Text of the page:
28 March 2015

Tips for designing a JSON Schema

I've been writing a lot of JSON schemas lately.
Some were just small API requests and responses.
Some were big all encompassing documents that involves over 20 unique object types.

When I started the big ones, I went looking around the internet for some resources.  What I found was plenty on how to write a JSON Schema (This being the best one), but not on how to design one.
To contrast, there's plenty of material available on how to design relational database schemas - from blog articles to university subjects.
I still managed to come up with something resembling a process, so I thought I'd share with the class in the hopes it'll help someone else.

Just a quick disclaimer: These are just my own personal findings and opinions.
If you have your own findings that you think are better, by all means stick to them.  Share them with the class too, if you can.

Read the 'JSON API' standard

I cannot emphasise this point enough.
Go to http://jsonapi.org/ and read through the documentation and examples.
I'm not expecting you to implement it - especially if you're not creating JSON Schemas for a web API - but it's great example of a JSON based standard, and well worth the time to look at.  I've based a lot of my own schemas off elements of it, without implementing it completely.
Things like using the "id", "type", and "links" keywords.

If you do decide to implement it, take into account that it's a work in progress.
In the last month they've published a release candidate which had some significant differences from the previously published versions. But the fact that they're calling it a "release candidate" says it should be pretty stable by now.

Keep a flat structure

Don't embed objects within objects within objects within objects.
You're better off keeping a flat structure of one or many arrays at the top level containing objects.
Rather than nesting one object inside another, create a separate object in one of those arrays and link the two together - even if you're sure it's a 1-to-1 relationship for both objects.
The JSON API uses a single "included" array that contains all additional objects.  I personally prefer having multiple arrays that group the objects by "type" - but that's me.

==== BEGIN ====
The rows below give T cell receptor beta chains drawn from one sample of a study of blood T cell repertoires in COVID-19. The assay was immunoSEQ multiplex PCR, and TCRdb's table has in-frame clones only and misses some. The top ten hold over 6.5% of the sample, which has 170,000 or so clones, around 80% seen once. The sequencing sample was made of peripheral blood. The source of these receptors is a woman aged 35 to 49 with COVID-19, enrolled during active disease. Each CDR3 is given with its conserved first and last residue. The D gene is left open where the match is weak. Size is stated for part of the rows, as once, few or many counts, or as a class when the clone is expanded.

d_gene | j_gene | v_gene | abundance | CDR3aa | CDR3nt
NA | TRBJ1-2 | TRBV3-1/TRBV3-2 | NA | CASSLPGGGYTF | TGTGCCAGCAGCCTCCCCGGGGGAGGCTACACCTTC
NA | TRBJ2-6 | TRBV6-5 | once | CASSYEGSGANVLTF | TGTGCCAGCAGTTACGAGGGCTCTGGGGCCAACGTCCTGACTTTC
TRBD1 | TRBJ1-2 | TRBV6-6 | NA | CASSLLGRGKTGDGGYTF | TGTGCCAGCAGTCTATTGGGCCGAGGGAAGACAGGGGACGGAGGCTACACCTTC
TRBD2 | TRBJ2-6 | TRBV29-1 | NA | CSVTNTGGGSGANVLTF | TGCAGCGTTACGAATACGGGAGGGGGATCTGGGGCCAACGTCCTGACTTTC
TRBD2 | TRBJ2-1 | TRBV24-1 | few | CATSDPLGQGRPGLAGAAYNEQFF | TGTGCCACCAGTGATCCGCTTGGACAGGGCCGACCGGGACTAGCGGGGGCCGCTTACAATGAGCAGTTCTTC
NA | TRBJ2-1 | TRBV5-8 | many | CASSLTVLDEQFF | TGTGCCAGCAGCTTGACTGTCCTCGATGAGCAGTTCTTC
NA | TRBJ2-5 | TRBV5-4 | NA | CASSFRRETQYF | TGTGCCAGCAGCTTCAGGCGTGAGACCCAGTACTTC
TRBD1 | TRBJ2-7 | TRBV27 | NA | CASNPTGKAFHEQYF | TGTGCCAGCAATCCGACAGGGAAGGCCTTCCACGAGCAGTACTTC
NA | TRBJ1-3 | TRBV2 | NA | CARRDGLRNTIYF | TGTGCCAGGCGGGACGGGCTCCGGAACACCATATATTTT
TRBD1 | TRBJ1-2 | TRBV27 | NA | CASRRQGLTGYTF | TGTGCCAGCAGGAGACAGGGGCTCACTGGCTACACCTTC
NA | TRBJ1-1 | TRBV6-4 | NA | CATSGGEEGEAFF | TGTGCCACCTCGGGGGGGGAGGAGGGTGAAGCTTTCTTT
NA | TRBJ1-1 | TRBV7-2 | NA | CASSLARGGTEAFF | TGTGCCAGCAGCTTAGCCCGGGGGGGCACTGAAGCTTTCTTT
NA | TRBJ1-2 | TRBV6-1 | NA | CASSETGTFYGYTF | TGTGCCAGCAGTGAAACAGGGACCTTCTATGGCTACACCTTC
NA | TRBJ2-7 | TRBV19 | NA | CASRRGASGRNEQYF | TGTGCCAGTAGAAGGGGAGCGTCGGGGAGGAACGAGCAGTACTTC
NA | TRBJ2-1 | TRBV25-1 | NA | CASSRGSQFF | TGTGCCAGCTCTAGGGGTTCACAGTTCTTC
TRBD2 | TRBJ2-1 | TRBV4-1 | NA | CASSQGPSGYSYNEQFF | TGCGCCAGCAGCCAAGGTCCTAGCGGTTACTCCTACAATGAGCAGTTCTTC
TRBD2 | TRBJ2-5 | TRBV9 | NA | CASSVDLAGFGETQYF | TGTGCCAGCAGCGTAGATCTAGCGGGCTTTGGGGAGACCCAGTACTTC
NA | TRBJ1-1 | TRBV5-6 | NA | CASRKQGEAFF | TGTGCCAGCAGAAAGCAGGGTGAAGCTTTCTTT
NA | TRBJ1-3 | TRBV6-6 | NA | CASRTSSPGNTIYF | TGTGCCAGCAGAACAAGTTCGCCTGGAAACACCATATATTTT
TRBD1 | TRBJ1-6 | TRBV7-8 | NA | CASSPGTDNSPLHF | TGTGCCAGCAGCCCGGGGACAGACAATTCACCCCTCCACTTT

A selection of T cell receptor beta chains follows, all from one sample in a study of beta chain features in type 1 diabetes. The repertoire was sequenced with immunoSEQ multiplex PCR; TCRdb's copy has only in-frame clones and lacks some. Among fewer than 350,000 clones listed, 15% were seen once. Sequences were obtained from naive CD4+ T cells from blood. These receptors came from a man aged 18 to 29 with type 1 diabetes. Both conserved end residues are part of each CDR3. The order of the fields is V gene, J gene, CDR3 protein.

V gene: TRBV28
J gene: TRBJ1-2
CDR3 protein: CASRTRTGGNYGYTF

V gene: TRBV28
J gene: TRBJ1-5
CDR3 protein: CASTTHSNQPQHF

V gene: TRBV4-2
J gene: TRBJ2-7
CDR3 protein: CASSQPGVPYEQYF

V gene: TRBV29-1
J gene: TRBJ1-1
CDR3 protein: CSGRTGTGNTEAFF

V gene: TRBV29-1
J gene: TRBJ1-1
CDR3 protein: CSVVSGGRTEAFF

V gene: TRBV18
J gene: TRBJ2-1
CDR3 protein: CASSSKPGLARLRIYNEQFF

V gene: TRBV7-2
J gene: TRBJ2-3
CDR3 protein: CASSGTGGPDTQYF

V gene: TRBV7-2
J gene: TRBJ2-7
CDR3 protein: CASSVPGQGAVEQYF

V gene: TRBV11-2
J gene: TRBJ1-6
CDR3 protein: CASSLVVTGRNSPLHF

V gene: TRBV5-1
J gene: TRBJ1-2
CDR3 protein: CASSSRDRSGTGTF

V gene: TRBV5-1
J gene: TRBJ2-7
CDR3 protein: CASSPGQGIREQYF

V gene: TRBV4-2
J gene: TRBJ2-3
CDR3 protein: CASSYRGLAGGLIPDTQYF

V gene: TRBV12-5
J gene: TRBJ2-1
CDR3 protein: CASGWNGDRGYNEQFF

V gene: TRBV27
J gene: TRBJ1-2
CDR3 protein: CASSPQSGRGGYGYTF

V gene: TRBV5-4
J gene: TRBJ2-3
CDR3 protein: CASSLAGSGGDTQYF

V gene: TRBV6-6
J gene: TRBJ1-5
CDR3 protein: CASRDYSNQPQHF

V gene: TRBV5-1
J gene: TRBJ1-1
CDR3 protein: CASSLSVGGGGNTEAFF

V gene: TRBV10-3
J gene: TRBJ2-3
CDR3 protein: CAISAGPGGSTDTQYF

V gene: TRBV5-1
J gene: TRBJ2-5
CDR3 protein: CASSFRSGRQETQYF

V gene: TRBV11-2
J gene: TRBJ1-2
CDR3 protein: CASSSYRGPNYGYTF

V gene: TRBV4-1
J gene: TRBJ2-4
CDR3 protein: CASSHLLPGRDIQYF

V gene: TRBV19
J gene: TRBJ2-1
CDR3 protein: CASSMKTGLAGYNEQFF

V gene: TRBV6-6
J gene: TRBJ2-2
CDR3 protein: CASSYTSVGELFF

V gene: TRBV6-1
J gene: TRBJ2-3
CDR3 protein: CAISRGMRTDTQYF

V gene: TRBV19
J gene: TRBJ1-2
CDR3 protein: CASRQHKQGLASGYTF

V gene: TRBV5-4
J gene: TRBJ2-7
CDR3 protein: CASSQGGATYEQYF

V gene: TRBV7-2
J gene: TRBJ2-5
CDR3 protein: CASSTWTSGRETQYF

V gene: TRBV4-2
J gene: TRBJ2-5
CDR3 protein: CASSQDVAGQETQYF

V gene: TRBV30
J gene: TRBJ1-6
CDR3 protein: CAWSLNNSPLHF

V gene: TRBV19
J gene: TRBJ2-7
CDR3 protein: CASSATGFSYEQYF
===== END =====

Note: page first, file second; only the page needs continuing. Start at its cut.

You can also use the same prefix for property names, rather than creating a new embedded object.
eg. {"name": {"first": "John", "last": "Smith"}} becomes {"nameFirst": "John", "nameLast": "Smith"}


  • It means less code like this:
    var value = data.article && data.article.author && data.article.author.phone && data.article.author.phone.number;
  • It simplifies things if you're marshalling and unmarshalling your JSON into and out of other data structure. eg. Classes and SQL tables.
    Even if you're using a NoSQL DB with NodeJS today - tomorrow you might create a new microservice in something new. Doesn't hurt to be flexible.
  • You have a 1-to-1 link today, but a new feature tomorrow might change that.
    Keeping things flat give you some extra flexibility for the future.

Work out how relationships are defined

Even if you don't go with a flat structure, you're going to need some way to say "X relates to Y because Z" - unless you honestly plan to duplicate and embed each and every object.
Take a look at how JSON API does it - the way the "links" property contains relationships, and each of those has a "linkage" object(s) with the "id" and "type" of the other object(s).
You don't need to do the exact same thing. But you should be consistent throughout your entire schema.
Preferably throughout all the schemas in your organisation, if you can manage it.


Because if you have a consistent format for defining relationship, you can write functions that will traverse those relationships for you.

New properties are cheap

Sometimes there's the temptation to reuse the same property for a slightly different purpose.
Maybe you want to define an "accountType" which then gives a completely different context to the 5 other properties, and you think "I just saved myself from writing 5 new properties into the schema, for the price of 1 - woooo!"

Don't do that.

Of all the possible schema changes you could make - new properties are the cheapest.
Don't make things more confusing by trying to shove square pegs into round holes.
Unless you are writing super memory efficient software, where you need to squeeze every last bit from the hardware (in which case, why are you using JSON at all?) - just make a new property.

Prepare for change

No matter how hard you try, how long you work, how much you analyse and survey and workshop - there's going to be something you need to change in the structure of the schema.
Now you can either live in constant fear of this day, or you can work out your strategy ahead of time.

Embed the version of the schema in your JSON documents and have a process in place for running migration scripts.
Whether your strategy is a 'big-bang' during downtime or an ongoing background process.
Just have your migration process ready.

Use "allOf" to create schema mixins

I said this wasn't about how to write a JSON Schema, just how to design it - this is the exception.

I gave the example earlier of prefixing property names rather than nesting objects - 'name' to 'firstName' and 'lastName'.
But what if you have 5 different objects that need to have a 'name'?
Am I supposed to duplicate that in the schema 5 times too?


The JSON Schema standard defines a number of keywords that can be used to combine schemas: "oneOf", "allOf", and "anyOf".
"oneOf" is good for applying "switch" logic branching.
"anyOf" is for when you're a lot more forgiving.
"allOf" is great for constructing a schema from sub-schemas.
For example you can create a sub-schema for an object with "nameFirst" and "nameLast" properties, and include it as part of the schema for a completely different object.

Jason Stone